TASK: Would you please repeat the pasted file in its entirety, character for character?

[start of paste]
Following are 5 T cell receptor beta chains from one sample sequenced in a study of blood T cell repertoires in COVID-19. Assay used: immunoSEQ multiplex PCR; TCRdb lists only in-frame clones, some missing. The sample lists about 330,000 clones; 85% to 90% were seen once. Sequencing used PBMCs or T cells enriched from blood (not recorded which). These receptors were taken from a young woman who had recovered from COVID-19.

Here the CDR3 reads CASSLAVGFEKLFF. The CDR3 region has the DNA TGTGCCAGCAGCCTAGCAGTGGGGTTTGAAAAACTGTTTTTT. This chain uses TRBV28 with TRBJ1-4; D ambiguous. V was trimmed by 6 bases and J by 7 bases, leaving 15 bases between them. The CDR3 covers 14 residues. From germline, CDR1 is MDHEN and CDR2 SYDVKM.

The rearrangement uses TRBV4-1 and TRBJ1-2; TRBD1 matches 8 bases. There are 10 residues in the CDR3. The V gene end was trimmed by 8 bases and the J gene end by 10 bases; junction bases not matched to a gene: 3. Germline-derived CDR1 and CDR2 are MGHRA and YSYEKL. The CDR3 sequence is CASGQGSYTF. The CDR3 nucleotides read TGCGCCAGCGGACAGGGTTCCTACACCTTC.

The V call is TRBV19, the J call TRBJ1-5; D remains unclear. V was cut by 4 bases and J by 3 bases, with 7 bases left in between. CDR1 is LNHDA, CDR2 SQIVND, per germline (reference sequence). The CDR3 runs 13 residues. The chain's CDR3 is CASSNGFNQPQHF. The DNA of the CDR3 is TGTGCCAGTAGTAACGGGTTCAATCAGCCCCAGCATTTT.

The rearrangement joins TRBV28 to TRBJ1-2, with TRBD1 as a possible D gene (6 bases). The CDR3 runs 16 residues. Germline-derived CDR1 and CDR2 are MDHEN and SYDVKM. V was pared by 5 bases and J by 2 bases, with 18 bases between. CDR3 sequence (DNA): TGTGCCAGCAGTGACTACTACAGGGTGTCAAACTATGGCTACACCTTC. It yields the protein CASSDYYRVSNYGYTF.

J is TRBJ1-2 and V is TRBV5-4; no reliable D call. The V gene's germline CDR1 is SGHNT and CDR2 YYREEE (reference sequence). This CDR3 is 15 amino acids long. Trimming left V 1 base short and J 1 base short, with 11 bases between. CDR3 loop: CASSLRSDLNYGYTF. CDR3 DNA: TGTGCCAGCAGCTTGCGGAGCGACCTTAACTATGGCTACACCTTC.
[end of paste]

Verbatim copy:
Following are 5 T cell receptor beta chains from one sample sequenced in a study of blood T cell repertoires in COVID-19. Assay used: immunoSEQ multiplex PCR; TCRdb lists only in-frame clones, some missing. The sample lists about 330,000 clones; 85% to 90% were seen once. Sequencing used PBMCs or T cells enriched from blood (not recorded which). These receptors were taken from a young woman who had recovered from COVID-19.

Here the CDR3 reads CASSLAVGFEKLFF. The CDR3 region has the DNA TGTGCCAGCAGCCTAGCAGTGGGGTTTGAAAAACTGTTTTTT. This chain uses TRBV28 with TRBJ1-4; D ambiguous. V was trimmed by 6 bases and J by 7 bases, leaving 15 bases between them. The CDR3 covers 14 residues. From germline, CDR1 is MDHEN and CDR2 SYDVKM.

The rearrangement uses TRBV4-1 and TRBJ1-2; TRBD1 matches 8 bases. There are 10 residues in the CDR3. The V gene end was trimmed by 8 bases and the J gene end by 10 bases; junction bases not matched to a gene: 3. Germline-derived CDR1 and CDR2 are MGHRA and YSYEKL. The CDR3 sequence is CASGQGSYTF. The CDR3 nucleotides read TGCGCCAGCGGACAGGGTTCCTACACCTTC.

The V call is TRBV19, the J call TRBJ1-5; D remains unclear. V was cut by 4 bases and J by 3 bases, with 7 bases left in between. CDR1 is LNHDA, CDR2 SQIVND, per germline (reference sequence). The CDR3 runs 13 residues. The chain's CDR3 is CASSNGFNQPQHF. The DNA of the CDR3 is TGTGCCAGTAGTAACGGGTTCAATCAGCCCCAGCATTTT.

The rearrangement joins TRBV28 to TRBJ1-2, with TRBD1 as a possible D gene (6 bases). The CDR3 runs 16 residues. Germline-derived CDR1 and CDR2 are MDHEN and SYDVKM. V was pared by 5 bases and J by 2 bases, with 18 bases between. CDR3 sequence (DNA): TGTGCCAGCAGTGACTACTACAGGGTGTCAAACTATGGCTACACCTTC. It yields the protein CASSDYYRVSNYGYTF.

J is TRBJ1-2 and V is TRBV5-4; no reliable D call. The V gene's germline CDR1 is SGHNT and CDR2 YYREEE (reference sequence). This CDR3 is 15 amino acids long. Trimming left V 1 base short and J 1 base short, with 11 bases between. CDR3 loop: CASSLRSDLNYGYTF. CDR3 DNA: TGTGCCAGCAGCTTGCGGAGCGACCTTAACTATGGCTACACCTTC.